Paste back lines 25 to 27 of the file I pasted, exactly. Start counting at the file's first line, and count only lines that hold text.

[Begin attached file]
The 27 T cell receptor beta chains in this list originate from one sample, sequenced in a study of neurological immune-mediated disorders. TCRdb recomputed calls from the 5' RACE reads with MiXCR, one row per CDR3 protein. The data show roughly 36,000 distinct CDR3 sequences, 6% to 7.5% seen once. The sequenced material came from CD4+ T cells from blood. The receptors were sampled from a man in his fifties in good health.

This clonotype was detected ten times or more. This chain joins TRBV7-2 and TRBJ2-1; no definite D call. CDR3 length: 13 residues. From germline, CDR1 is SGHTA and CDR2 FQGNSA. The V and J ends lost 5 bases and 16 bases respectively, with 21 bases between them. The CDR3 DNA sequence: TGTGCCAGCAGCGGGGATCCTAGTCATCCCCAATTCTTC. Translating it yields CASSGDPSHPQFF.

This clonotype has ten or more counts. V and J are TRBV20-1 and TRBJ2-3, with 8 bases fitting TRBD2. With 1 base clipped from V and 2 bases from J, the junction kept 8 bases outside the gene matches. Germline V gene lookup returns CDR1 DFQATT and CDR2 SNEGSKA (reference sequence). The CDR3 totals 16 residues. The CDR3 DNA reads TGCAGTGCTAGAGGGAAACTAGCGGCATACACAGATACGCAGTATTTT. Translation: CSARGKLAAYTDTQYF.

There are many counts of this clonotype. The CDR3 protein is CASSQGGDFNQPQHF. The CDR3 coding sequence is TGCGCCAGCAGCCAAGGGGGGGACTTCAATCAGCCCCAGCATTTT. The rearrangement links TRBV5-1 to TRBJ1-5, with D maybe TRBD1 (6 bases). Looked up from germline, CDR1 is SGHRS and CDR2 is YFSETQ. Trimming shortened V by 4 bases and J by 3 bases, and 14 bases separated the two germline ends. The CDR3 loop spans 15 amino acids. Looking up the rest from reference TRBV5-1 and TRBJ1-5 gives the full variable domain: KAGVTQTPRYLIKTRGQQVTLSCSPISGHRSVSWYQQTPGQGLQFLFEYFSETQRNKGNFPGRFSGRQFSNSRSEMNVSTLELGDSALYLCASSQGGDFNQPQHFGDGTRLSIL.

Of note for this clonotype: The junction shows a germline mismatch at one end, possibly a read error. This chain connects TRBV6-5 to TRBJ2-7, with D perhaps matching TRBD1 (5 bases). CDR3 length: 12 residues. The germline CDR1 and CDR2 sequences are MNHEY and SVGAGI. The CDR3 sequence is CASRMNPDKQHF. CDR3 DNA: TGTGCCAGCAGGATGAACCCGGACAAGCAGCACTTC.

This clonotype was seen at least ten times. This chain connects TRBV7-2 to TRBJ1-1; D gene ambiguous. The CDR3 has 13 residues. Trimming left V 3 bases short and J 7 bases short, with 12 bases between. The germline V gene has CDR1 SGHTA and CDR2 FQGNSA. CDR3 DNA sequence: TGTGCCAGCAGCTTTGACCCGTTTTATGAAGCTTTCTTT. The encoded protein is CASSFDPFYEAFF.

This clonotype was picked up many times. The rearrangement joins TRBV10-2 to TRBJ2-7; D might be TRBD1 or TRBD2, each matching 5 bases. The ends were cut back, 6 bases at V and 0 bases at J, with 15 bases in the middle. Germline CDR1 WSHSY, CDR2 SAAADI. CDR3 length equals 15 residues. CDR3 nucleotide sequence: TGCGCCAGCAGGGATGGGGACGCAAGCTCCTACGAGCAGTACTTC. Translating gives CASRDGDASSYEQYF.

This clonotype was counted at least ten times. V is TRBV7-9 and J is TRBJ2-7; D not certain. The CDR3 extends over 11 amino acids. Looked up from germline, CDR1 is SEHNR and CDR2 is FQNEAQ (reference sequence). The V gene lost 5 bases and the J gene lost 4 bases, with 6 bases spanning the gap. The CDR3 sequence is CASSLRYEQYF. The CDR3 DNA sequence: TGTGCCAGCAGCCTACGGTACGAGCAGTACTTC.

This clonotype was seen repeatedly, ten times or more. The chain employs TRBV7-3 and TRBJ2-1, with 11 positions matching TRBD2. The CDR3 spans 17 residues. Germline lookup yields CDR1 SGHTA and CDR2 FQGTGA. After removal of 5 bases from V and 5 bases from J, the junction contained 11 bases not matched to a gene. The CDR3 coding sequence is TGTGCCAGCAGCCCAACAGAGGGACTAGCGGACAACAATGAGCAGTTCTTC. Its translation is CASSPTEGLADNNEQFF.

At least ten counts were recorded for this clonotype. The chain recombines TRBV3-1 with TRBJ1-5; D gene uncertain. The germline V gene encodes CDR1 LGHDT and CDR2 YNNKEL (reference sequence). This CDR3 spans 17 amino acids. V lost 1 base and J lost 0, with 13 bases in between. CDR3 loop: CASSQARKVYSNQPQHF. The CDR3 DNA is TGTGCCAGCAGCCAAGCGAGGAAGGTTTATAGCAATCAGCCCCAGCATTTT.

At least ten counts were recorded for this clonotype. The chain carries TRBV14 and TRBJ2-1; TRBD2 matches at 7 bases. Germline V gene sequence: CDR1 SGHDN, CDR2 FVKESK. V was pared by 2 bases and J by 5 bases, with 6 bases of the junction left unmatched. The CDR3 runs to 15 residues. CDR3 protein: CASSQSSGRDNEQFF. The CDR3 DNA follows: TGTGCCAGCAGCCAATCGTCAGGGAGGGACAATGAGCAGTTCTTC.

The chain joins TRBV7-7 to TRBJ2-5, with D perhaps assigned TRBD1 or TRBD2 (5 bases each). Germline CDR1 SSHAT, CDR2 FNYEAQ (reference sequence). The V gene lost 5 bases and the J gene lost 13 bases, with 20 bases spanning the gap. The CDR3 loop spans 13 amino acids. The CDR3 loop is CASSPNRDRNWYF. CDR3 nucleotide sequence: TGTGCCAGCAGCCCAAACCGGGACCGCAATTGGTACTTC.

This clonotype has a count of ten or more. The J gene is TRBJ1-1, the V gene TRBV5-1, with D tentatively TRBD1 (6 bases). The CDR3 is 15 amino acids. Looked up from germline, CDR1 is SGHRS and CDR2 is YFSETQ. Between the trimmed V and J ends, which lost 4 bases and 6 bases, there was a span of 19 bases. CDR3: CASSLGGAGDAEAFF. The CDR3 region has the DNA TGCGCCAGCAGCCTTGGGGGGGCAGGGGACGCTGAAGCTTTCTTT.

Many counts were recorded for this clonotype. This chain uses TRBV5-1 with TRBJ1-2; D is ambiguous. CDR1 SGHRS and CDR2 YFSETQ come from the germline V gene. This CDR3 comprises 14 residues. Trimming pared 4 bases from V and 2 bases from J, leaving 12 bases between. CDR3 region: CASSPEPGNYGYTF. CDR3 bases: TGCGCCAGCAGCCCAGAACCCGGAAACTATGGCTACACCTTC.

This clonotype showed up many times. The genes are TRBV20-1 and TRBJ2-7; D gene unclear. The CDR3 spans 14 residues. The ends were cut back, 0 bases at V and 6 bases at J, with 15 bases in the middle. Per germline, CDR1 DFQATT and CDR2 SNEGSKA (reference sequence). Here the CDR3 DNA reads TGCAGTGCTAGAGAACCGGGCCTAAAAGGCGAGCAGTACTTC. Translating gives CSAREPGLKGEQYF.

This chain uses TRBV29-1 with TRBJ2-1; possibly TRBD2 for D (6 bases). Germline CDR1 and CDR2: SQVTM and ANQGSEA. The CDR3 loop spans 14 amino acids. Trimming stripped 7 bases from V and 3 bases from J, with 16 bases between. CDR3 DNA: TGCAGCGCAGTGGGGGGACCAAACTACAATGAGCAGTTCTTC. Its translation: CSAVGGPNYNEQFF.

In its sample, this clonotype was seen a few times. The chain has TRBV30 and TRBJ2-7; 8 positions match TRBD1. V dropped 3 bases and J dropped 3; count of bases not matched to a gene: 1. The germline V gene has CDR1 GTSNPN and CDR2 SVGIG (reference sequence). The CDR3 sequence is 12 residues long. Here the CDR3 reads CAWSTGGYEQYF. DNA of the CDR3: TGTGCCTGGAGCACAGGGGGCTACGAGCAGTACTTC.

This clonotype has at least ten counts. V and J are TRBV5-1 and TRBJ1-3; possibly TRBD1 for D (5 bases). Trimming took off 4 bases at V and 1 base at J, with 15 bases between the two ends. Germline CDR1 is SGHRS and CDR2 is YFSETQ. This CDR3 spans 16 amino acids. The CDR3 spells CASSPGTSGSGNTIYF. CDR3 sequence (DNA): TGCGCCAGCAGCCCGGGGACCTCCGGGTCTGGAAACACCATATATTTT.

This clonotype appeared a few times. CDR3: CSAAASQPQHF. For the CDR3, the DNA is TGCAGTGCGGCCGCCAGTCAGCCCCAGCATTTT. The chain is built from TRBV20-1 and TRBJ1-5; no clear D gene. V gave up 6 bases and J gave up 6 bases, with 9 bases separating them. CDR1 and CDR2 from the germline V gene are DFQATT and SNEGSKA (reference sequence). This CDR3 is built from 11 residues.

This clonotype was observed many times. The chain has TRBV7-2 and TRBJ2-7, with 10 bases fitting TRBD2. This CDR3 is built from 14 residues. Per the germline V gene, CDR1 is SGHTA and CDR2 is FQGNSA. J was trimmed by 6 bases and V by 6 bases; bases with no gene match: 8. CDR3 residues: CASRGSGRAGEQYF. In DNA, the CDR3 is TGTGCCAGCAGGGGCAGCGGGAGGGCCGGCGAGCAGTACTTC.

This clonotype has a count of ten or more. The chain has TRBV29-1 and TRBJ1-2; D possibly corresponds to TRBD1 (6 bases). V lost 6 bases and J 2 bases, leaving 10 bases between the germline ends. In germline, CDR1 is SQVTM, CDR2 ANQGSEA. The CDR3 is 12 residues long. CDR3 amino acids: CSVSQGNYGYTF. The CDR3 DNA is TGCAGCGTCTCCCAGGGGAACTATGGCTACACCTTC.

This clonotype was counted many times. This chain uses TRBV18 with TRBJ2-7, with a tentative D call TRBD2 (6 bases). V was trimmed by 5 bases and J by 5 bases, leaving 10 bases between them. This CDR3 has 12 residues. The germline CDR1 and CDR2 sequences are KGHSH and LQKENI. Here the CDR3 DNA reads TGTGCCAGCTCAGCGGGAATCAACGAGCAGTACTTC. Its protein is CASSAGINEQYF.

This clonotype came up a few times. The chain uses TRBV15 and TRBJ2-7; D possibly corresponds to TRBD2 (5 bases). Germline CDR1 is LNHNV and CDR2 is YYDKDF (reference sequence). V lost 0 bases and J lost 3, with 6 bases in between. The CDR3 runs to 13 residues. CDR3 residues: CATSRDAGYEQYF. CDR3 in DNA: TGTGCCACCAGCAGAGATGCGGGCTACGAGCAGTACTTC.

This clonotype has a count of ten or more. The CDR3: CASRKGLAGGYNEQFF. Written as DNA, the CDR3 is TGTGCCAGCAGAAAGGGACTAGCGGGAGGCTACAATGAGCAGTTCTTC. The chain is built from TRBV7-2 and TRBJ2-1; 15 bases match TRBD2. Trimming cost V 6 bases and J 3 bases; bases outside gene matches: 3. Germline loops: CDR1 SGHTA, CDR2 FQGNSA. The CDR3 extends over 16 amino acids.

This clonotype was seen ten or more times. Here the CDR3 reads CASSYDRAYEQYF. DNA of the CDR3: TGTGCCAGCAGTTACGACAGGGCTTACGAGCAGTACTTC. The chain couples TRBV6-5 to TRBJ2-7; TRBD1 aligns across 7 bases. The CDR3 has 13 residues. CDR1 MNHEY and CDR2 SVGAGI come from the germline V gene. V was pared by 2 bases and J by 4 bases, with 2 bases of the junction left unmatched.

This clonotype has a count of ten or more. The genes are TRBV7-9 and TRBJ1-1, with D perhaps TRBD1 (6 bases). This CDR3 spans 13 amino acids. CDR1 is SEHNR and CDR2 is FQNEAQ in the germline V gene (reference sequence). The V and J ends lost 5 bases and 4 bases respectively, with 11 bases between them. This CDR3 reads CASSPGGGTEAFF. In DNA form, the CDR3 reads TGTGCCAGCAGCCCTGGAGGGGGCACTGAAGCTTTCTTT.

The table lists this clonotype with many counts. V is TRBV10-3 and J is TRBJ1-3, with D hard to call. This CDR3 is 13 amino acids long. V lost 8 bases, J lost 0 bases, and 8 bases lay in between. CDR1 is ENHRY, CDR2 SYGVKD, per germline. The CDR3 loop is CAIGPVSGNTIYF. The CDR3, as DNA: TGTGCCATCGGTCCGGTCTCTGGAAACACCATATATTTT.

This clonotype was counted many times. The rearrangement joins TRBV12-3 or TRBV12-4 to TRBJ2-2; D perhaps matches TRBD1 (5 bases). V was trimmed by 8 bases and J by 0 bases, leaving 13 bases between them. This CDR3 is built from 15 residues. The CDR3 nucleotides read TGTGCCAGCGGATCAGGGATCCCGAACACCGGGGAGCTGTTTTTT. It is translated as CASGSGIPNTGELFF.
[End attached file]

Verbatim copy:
This clonotype was seen ten or more times. Here the CDR3 reads CASSYDRAYEQYF. DNA of the CDR3: TGTGCCAGCAGTTACGACAGGGCTTACGAGCAGTACTTC. The chain couples TRBV6-5 to TRBJ2-7; TRBD1 aligns across 7 bases. The CDR3 has 13 residues. CDR1 MNHEY and CDR2 SVGAGI come from the germline V gene. V was pared by 2 bases and J by 4 bases, with 2 bases of the junction left unmatched.

This clonotype has a count of ten or more. The genes are TRBV7-9 and TRBJ1-1, with D perhaps TRBD1 (6 bases). This CDR3 spans 13 amino acids. CDR1 is SEHNR and CDR2 is FQNEAQ in the germline V gene (reference sequence). The V and J ends lost 5 bases and 4 bases respectively, with 11 bases between them. This CDR3 reads CASSPGGGTEAFF. In DNA form, the CDR3 reads TGTGCCAGCAGCCCTGGAGGGGGCACTGAAGCTTTCTTT.

The table lists this clonotype with many counts. V is TRBV10-3 and J is TRBJ1-3, with D hard to call. This CDR3 is 13 amino acids long. V lost 8 bases, J lost 0 bases, and 8 bases lay in between. CDR1 is ENHRY, CDR2 SYGVKD, per germline. The CDR3 loop is CAIGPVSGNTIYF. The CDR3, as DNA: TGTGCCATCGGTCCGGTCTCTGGAAACACCATATATTTT.